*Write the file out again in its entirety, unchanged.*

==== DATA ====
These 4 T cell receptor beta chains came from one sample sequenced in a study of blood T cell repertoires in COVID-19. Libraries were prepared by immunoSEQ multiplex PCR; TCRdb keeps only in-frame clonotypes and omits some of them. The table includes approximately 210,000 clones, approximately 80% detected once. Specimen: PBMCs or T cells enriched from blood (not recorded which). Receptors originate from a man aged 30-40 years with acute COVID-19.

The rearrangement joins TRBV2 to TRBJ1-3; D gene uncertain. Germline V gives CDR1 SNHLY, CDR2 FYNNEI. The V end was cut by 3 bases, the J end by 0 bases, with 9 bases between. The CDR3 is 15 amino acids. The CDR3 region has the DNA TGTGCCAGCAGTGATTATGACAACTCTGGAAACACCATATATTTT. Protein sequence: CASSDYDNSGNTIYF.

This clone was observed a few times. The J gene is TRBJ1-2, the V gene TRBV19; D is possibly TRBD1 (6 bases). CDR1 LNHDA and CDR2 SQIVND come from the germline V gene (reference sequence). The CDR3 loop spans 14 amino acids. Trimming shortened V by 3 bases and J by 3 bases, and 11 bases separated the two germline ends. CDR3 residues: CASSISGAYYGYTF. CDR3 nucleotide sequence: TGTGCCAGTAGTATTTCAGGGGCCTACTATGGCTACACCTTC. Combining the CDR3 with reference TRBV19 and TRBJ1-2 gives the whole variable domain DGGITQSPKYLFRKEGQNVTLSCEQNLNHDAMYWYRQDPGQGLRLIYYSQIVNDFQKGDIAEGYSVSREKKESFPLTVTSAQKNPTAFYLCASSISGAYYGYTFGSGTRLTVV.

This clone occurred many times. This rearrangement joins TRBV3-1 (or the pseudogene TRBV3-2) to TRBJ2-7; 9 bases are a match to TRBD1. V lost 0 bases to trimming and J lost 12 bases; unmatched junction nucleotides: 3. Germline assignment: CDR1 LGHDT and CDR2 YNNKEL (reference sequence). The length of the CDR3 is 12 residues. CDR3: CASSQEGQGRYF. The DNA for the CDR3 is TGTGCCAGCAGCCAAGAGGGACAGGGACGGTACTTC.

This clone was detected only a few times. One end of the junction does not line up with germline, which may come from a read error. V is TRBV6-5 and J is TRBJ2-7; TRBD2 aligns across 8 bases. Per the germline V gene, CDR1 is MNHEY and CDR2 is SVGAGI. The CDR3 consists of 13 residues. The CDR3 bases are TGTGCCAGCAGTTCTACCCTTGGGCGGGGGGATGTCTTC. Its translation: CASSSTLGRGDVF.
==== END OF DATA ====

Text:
These 4 T cell receptor beta chains came from one sample sequenced in a study of blood T cell repertoires in COVID-19. Libraries were prepared by immunoSEQ multiplex PCR; TCRdb keeps only in-frame clonotypes and omits some of them. The table includes approximately 210,000 clones, approximately 80% detected once. Specimen: PBMCs or T cells enriched from blood (not recorded which). Receptors originate from a man aged 30-40 years with acute COVID-19.

The rearrangement joins TRBV2 to TRBJ1-3; D gene uncertain. Germline V gives CDR1 SNHLY, CDR2 FYNNEI. The V end was cut by 3 bases, the J end by 0 bases, with 9 bases between. The CDR3 is 15 amino acids. The CDR3 region has the DNA TGTGCCAGCAGTGATTATGACAACTCTGGAAACACCATATATTTT. Protein sequence: CASSDYDNSGNTIYF.

This clone was observed a few times. The J gene is TRBJ1-2, the V gene TRBV19; D is possibly TRBD1 (6 bases). CDR1 LNHDA and CDR2 SQIVND come from the germline V gene (reference sequence). The CDR3 loop spans 14 amino acids. Trimming shortened V by 3 bases and J by 3 bases, and 11 bases separated the two germline ends. CDR3 residues: CASSISGAYYGYTF. CDR3 nucleotide sequence: TGTGCCAGTAGTATTTCAGGGGCCTACTATGGCTACACCTTC. Combining the CDR3 with reference TRBV19 and TRBJ1-2 gives the whole variable domain DGGITQSPKYLFRKEGQNVTLSCEQNLNHDAMYWYRQDPGQGLRLIYYSQIVNDFQKGDIAEGYSVSREKKESFPLTVTSAQKNPTAFYLCASSISGAYYGYTFGSGTRLTVV.

This clone occurred many times. This rearrangement joins TRBV3-1 (or the pseudogene TRBV3-2) to TRBJ2-7; 9 bases are a match to TRBD1. V lost 0 bases to trimming and J lost 12 bases; unmatched junction nucleotides: 3. Germline assignment: CDR1 LGHDT and CDR2 YNNKEL (reference sequence). The length of the CDR3 is 12 residues. CDR3: CASSQEGQGRYF. The DNA for the CDR3 is TGTGCCAGCAGCCAAGAGGGACAGGGACGGTACTTC.

This clone was detected only a few times. One end of the junction does not line up with germline, which may come from a read error. V is TRBV6-5 and J is TRBJ2-7; TRBD2 aligns across 8 bases. Per the germline V gene, CDR1 is MNHEY and CDR2 is SVGAGI. The CDR3 consists of 13 residues. The CDR3 bases are TGTGCCAGCAGTTCTACCCTTGGGCGGGGGGATGTCTTC. Its translation: CASSSTLGRGDVF.